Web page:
Greg Abbott’s Ban Raises The Temperature In Debate Over Vaccine Passports

The governor’s executive order bars entities that receive state tax dollars  from requiring anyone to verify they’ve been vaccinated against COVID-19.

By Jill Ament, Rhonda Fanning & Shelly BrisbinApril 7, 2021 11:21 am, ,

Institutions and government entities that receive Texas tax dollars are now barred from forcing anyone to prove they’ve been vaccinated against COVID-19. Gov. Greg Abbott issued his ban Tuesday, officially stepping into the national debate over so-called vaccine passports. Florida’s governor made a similar move last week.

Mark Hall is a professor of law and public health at Wake Forest School of Medicine. He’s been writing about the vaccine passport debate from a public health perspective for the New England Journal of Medicine. Hall told Texas Standard that the lack of access to shots, especially for racial minorities and economically disadvantaged people should give policymakers pause when it comes to requiring proof of vaccination. And doctors don’t yet know how long the current vaccines last, or how much protection they provide. Those who object to vaccines also oppose verification requirements.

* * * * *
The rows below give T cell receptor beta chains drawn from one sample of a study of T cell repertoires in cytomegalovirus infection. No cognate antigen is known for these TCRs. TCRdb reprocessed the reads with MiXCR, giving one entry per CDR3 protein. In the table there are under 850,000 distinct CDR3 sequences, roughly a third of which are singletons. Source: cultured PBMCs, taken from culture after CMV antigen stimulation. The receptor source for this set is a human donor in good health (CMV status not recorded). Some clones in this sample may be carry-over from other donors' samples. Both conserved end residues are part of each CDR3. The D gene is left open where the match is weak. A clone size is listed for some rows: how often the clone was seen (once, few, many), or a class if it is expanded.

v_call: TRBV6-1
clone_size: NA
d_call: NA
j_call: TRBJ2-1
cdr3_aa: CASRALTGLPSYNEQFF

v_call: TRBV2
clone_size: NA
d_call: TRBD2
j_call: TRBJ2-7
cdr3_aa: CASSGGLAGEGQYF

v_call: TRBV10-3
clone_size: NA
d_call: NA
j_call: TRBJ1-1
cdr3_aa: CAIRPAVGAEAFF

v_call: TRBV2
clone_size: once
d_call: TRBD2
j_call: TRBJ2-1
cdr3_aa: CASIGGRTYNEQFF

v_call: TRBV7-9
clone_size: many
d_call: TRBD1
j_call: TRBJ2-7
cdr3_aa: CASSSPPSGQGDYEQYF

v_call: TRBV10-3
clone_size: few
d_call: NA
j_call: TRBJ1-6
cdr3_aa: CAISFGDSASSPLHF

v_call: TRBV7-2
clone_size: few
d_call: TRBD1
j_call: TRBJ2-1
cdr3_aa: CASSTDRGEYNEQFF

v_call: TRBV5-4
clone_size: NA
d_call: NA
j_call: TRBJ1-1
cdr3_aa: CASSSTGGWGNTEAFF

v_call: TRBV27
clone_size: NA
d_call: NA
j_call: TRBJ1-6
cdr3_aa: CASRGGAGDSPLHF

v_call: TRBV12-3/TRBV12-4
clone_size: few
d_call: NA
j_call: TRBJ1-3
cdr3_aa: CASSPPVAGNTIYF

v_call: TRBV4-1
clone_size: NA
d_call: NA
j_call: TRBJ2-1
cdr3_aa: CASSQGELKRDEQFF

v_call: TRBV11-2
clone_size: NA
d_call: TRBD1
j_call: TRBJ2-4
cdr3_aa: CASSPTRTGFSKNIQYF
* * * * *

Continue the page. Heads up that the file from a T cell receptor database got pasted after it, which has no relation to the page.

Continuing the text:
“If you gear access or privileges to vaccinated status, it would be felt as a disadvantage or a penalty to people who oppose vaccinations for a conscientious reason,” Hall said.

Verification of vaccine status hasn’t yet been resolved by entities that are advocating or developing vaccine passports.

Hall says the issues he identifies can be addressed, and would make it possible to roll out a vaccine status verification system that could accomplish the goals many have – providing a way to give access to places and activities for people who are less likely to spread or contract COVID-19.

“The science part of it is increasingly encouraging,” Hall said. “The accuracy of the certification – having a credential that can’t be faked – is a technological problem that can be solved.”

Hall says the issue is a philosophical one for some who don’t support vaccine passports. He thinks the existence of such passports doesn’t constitute a mandate.

“A lot of these activities are discretionary, and a lot of people, having gotten vaccinated, would like to go out and enjoy life more fully,” Hall said.

Hall says states that want to implement or control vaccine certification requirements will need to tread carefully, because the issue has become a battle in the culture war. Some conservatives see verification as an intrusive restriction on freedom of movement and access, while advocates believe verification could allow more people to return to a pre-pandemic lifestyle, while staying healthy.

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